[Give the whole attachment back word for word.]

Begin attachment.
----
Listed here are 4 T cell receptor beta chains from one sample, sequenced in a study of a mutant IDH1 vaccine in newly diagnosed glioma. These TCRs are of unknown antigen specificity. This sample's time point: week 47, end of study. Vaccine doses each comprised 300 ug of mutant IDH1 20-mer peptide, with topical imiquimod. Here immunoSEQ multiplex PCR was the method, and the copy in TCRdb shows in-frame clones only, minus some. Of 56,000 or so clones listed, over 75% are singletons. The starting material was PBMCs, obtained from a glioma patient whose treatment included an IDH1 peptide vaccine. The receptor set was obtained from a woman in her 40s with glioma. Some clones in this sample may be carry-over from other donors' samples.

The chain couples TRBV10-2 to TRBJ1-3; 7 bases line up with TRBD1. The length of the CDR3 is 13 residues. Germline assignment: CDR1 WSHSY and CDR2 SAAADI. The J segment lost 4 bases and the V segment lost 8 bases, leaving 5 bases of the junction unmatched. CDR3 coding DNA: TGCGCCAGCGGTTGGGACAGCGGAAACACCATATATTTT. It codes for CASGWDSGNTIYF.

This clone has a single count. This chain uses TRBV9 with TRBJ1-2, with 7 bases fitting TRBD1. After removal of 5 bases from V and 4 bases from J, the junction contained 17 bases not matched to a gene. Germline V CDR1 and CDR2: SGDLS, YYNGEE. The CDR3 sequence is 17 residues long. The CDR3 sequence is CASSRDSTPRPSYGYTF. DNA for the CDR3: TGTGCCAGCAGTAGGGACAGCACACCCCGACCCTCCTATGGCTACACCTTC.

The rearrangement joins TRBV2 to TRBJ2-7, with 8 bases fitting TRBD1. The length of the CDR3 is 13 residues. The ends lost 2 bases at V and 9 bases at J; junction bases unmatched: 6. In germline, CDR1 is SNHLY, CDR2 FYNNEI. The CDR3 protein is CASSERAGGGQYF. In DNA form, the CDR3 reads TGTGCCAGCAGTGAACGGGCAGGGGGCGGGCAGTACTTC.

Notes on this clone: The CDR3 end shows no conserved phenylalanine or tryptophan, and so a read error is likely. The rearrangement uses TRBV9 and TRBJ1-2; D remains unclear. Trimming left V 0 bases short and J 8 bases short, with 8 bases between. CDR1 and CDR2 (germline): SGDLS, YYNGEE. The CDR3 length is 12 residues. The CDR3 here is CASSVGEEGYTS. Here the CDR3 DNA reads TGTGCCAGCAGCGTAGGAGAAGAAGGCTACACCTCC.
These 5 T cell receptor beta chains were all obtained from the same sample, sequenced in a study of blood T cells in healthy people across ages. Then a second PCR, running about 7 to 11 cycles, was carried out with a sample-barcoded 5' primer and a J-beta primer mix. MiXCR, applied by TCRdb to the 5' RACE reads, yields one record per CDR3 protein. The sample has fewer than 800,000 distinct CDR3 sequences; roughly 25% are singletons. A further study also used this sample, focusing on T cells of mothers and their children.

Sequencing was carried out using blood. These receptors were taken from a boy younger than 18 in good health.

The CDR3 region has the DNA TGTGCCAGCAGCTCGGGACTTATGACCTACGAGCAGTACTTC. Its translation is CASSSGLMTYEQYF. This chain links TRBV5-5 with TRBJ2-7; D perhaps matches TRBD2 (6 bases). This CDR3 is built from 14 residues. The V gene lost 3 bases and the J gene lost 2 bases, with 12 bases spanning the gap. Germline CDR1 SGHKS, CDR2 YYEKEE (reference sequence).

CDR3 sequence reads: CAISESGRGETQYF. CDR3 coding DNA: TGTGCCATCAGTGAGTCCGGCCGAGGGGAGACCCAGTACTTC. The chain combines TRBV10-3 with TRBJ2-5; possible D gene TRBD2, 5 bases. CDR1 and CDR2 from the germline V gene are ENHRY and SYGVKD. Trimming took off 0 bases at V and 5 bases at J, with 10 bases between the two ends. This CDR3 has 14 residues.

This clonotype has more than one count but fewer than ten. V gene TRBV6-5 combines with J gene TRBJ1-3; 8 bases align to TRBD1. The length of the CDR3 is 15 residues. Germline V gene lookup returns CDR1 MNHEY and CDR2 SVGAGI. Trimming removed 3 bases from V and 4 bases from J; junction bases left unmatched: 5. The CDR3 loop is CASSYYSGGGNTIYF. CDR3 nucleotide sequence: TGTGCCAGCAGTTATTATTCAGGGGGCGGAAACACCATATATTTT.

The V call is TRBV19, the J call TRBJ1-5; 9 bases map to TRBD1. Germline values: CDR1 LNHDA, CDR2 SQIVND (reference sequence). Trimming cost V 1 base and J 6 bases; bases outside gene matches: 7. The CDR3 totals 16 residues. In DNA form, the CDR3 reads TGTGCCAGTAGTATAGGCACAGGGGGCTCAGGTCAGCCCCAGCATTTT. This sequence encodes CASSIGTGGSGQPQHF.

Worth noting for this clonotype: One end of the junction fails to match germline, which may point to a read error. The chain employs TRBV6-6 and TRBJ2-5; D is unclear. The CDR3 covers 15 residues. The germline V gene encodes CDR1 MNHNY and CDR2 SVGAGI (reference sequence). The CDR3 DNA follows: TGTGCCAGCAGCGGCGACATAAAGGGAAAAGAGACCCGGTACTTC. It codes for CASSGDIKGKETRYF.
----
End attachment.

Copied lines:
Listed here are 4 T cell receptor beta chains from one sample, sequenced in a study of a mutant IDH1 vaccine in newly diagnosed glioma. These TCRs are of unknown antigen specificity. This sample's time point: week 47, end of study. Vaccine doses each comprised 300 ug of mutant IDH1 20-mer peptide, with topical imiquimod. Here immunoSEQ multiplex PCR was the method, and the copy in TCRdb shows in-frame clones only, minus some. Of 56,000 or so clones listed, over 75% are singletons. The starting material was PBMCs, obtained from a glioma patient whose treatment included an IDH1 peptide vaccine. The receptor set was obtained from a woman in her 40s with glioma. Some clones in this sample may be carry-over from other donors' samples.

The chain couples TRBV10-2 to TRBJ1-3; 7 bases line up with TRBD1. The length of the CDR3 is 13 residues. Germline assignment: CDR1 WSHSY and CDR2 SAAADI. The J segment lost 4 bases and the V segment lost 8 bases, leaving 5 bases of the junction unmatched. CDR3 coding DNA: TGCGCCAGCGGTTGGGACAGCGGAAACACCATATATTTT. It codes for CASGWDSGNTIYF.

This clone has a single count. This chain uses TRBV9 with TRBJ1-2, with 7 bases fitting TRBD1. After removal of 5 bases from V and 4 bases from J, the junction contained 17 bases not matched to a gene. Germline V CDR1 and CDR2: SGDLS, YYNGEE. The CDR3 sequence is 17 residues long. The CDR3 sequence is CASSRDSTPRPSYGYTF. DNA for the CDR3: TGTGCCAGCAGTAGGGACAGCACACCCCGACCCTCCTATGGCTACACCTTC.

The rearrangement joins TRBV2 to TRBJ2-7, with 8 bases fitting TRBD1. The length of the CDR3 is 13 residues. The ends lost 2 bases at V and 9 bases at J; junction bases unmatched: 6. In germline, CDR1 is SNHLY, CDR2 FYNNEI. The CDR3 protein is CASSERAGGGQYF. In DNA form, the CDR3 reads TGTGCCAGCAGTGAACGGGCAGGGGGCGGGCAGTACTTC.

Notes on this clone: The CDR3 end shows no conserved phenylalanine or tryptophan, and so a read error is likely. The rearrangement uses TRBV9 and TRBJ1-2; D remains unclear. Trimming left V 0 bases short and J 8 bases short, with 8 bases between. CDR1 and CDR2 (germline): SGDLS, YYNGEE. The CDR3 length is 12 residues. The CDR3 here is CASSVGEEGYTS. Here the CDR3 DNA reads TGTGCCAGCAGCGTAGGAGAAGAAGGCTACACCTCC.
These 5 T cell receptor beta chains were all obtained from the same sample, sequenced in a study of blood T cells in healthy people across ages. Then a second PCR, running about 7 to 11 cycles, was carried out with a sample-barcoded 5' primer and a J-beta primer mix. MiXCR, applied by TCRdb to the 5' RACE reads, yields one record per CDR3 protein. The sample has fewer than 800,000 distinct CDR3 sequences; roughly 25% are singletons. A further study also used this sample, focusing on T cells of mothers and their children.

Sequencing was carried out using blood. These receptors were taken from a boy younger than 18 in good health.

The CDR3 region has the DNA TGTGCCAGCAGCTCGGGACTTATGACCTACGAGCAGTACTTC. Its translation is CASSSGLMTYEQYF. This chain links TRBV5-5 with TRBJ2-7; D perhaps matches TRBD2 (6 bases). This CDR3 is built from 14 residues. The V gene lost 3 bases and the J gene lost 2 bases, with 12 bases spanning the gap. Germline CDR1 SGHKS, CDR2 YYEKEE (reference sequence).

CDR3 sequence reads: CAISESGRGETQYF. CDR3 coding DNA: TGTGCCATCAGTGAGTCCGGCCGAGGGGAGACCCAGTACTTC. The chain combines TRBV10-3 with TRBJ2-5; possible D gene TRBD2, 5 bases. CDR1 and CDR2 from the germline V gene are ENHRY and SYGVKD. Trimming took off 0 bases at V and 5 bases at J, with 10 bases between the two ends. This CDR3 has 14 residues.

This clonotype has more than one count but fewer than ten. V gene TRBV6-5 combines with J gene TRBJ1-3; 8 bases align to TRBD1. The length of the CDR3 is 15 residues. Germline V gene lookup returns CDR1 MNHEY and CDR2 SVGAGI. Trimming removed 3 bases from V and 4 bases from J; junction bases left unmatched: 5. The CDR3 loop is CASSYYSGGGNTIYF. CDR3 nucleotide sequence: TGTGCCAGCAGTTATTATTCAGGGGGCGGAAACACCATATATTTT.

The V call is TRBV19, the J call TRBJ1-5; 9 bases map to TRBD1. Germline values: CDR1 LNHDA, CDR2 SQIVND (reference sequence). Trimming cost V 1 base and J 6 bases; bases outside gene matches: 7. The CDR3 totals 16 residues. In DNA form, the CDR3 reads TGTGCCAGTAGTATAGGCACAGGGGGCTCAGGTCAGCCCCAGCATTTT. This sequence encodes CASSIGTGGSGQPQHF.

Worth noting for this clonotype: One end of the junction fails to match germline, which may point to a read error. The chain employs TRBV6-6 and TRBJ2-5; D is unclear. The CDR3 covers 15 residues. The germline V gene encodes CDR1 MNHNY and CDR2 SVGAGI (reference sequence). The CDR3 DNA follows: TGTGCCAGCAGCGGCGACATAAAGGGAAAAGAGACCCGGTACTTC. It codes for CASSGDIKGKETRYF.